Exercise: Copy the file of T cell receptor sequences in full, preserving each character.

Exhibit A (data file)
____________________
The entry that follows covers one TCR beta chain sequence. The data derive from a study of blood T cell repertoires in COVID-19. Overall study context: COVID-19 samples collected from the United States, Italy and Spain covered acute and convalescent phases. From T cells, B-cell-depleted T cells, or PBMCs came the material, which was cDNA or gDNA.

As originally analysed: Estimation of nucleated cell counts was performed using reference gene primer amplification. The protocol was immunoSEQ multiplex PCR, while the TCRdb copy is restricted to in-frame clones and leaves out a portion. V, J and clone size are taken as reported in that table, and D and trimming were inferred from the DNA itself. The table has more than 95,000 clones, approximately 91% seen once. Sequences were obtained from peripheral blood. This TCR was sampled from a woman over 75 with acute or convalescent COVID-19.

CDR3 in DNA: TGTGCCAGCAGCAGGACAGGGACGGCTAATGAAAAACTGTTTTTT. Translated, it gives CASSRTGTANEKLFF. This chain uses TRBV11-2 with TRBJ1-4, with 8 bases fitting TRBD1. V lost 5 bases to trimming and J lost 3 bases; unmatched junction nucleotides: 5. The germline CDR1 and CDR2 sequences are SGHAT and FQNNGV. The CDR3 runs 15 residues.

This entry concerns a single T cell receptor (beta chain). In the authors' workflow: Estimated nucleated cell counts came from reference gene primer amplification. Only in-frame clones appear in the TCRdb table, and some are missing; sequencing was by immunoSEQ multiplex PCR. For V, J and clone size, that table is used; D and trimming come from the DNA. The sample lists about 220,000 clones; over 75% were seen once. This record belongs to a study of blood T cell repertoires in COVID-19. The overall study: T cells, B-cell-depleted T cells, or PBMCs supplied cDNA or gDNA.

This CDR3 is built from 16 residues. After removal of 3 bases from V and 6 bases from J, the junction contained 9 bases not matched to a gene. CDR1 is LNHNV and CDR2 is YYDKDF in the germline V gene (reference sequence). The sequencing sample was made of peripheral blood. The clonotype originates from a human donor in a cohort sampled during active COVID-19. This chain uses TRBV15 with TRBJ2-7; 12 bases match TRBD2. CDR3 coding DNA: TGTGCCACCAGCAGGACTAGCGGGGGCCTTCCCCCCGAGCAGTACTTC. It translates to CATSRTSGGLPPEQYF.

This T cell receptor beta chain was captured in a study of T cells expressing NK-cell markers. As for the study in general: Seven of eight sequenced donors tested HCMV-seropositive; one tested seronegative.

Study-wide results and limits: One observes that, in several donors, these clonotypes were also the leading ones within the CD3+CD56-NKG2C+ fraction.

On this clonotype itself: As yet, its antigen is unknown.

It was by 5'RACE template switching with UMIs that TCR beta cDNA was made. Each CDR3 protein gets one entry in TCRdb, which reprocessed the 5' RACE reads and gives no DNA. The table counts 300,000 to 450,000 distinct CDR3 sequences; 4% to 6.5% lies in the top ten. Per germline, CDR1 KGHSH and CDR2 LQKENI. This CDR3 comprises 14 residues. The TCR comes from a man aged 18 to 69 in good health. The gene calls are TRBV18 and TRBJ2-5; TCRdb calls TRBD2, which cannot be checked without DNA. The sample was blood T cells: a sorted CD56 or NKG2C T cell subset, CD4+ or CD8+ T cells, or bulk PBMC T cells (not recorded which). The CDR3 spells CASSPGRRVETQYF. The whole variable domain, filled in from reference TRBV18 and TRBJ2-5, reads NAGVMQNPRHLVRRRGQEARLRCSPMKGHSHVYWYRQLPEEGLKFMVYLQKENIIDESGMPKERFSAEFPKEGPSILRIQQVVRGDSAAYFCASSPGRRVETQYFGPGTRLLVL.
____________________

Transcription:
The entry that follows covers one TCR beta chain sequence. The data derive from a study of blood T cell repertoires in COVID-19. Overall study context: COVID-19 samples collected from the United States, Italy and Spain covered acute and convalescent phases. From T cells, B-cell-depleted T cells, or PBMCs came the material, which was cDNA or gDNA.

As originally analysed: Estimation of nucleated cell counts was performed using reference gene primer amplification. The protocol was immunoSEQ multiplex PCR, while the TCRdb copy is restricted to in-frame clones and leaves out a portion. V, J and clone size are taken as reported in that table, and D and trimming were inferred from the DNA itself. The table has more than 95,000 clones, approximately 91% seen once. Sequences were obtained from peripheral blood. This TCR was sampled from a woman over 75 with acute or convalescent COVID-19.

CDR3 in DNA: TGTGCCAGCAGCAGGACAGGGACGGCTAATGAAAAACTGTTTTTT. Translated, it gives CASSRTGTANEKLFF. This chain uses TRBV11-2 with TRBJ1-4, with 8 bases fitting TRBD1. V lost 5 bases to trimming and J lost 3 bases; unmatched junction nucleotides: 5. The germline CDR1 and CDR2 sequences are SGHAT and FQNNGV. The CDR3 runs 15 residues.

This entry concerns a single T cell receptor (beta chain). In the authors' workflow: Estimated nucleated cell counts came from reference gene primer amplification. Only in-frame clones appear in the TCRdb table, and some are missing; sequencing was by immunoSEQ multiplex PCR. For V, J and clone size, that table is used; D and trimming come from the DNA. The sample lists about 220,000 clones; over 75% were seen once. This record belongs to a study of blood T cell repertoires in COVID-19. The overall study: T cells, B-cell-depleted T cells, or PBMCs supplied cDNA or gDNA.

This CDR3 is built from 16 residues. After removal of 3 bases from V and 6 bases from J, the junction contained 9 bases not matched to a gene. CDR1 is LNHNV and CDR2 is YYDKDF in the germline V gene (reference sequence). The sequencing sample was made of peripheral blood. The clonotype originates from a human donor in a cohort sampled during active COVID-19. This chain uses TRBV15 with TRBJ2-7; 12 bases match TRBD2. CDR3 coding DNA: TGTGCCACCAGCAGGACTAGCGGGGGCCTTCCCCCCGAGCAGTACTTC. It translates to CATSRTSGGLPPEQYF.

This T cell receptor beta chain was captured in a study of T cells expressing NK-cell markers. As for the study in general: Seven of eight sequenced donors tested HCMV-seropositive; one tested seronegative.

Study-wide results and limits: One observes that, in several donors, these clonotypes were also the leading ones within the CD3+CD56-NKG2C+ fraction.

On this clonotype itself: As yet, its antigen is unknown.

It was by 5'RACE template switching with UMIs that TCR beta cDNA was made. Each CDR3 protein gets one entry in TCRdb, which reprocessed the 5' RACE reads and gives no DNA. The table counts 300,000 to 450,000 distinct CDR3 sequences; 4% to 6.5% lies in the top ten. Per germline, CDR1 KGHSH and CDR2 LQKENI. This CDR3 comprises 14 residues. The TCR comes from a man aged 18 to 69 in good health. The gene calls are TRBV18 and TRBJ2-5; TCRdb calls TRBD2, which cannot be checked without DNA. The sample was blood T cells: a sorted CD56 or NKG2C T cell subset, CD4+ or CD8+ T cells, or bulk PBMC T cells (not recorded which). The CDR3 spells CASSPGRRVETQYF. The whole variable domain, filled in from reference TRBV18 and TRBJ2-5, reads NAGVMQNPRHLVRRRGQEARLRCSPMKGHSHVYWYRQLPEEGLKFMVYLQKENIIDESGMPKERFSAEFPKEGPSILRIQQVVRGDSAAYFCASSPGRRVETQYFGPGTRLLVL.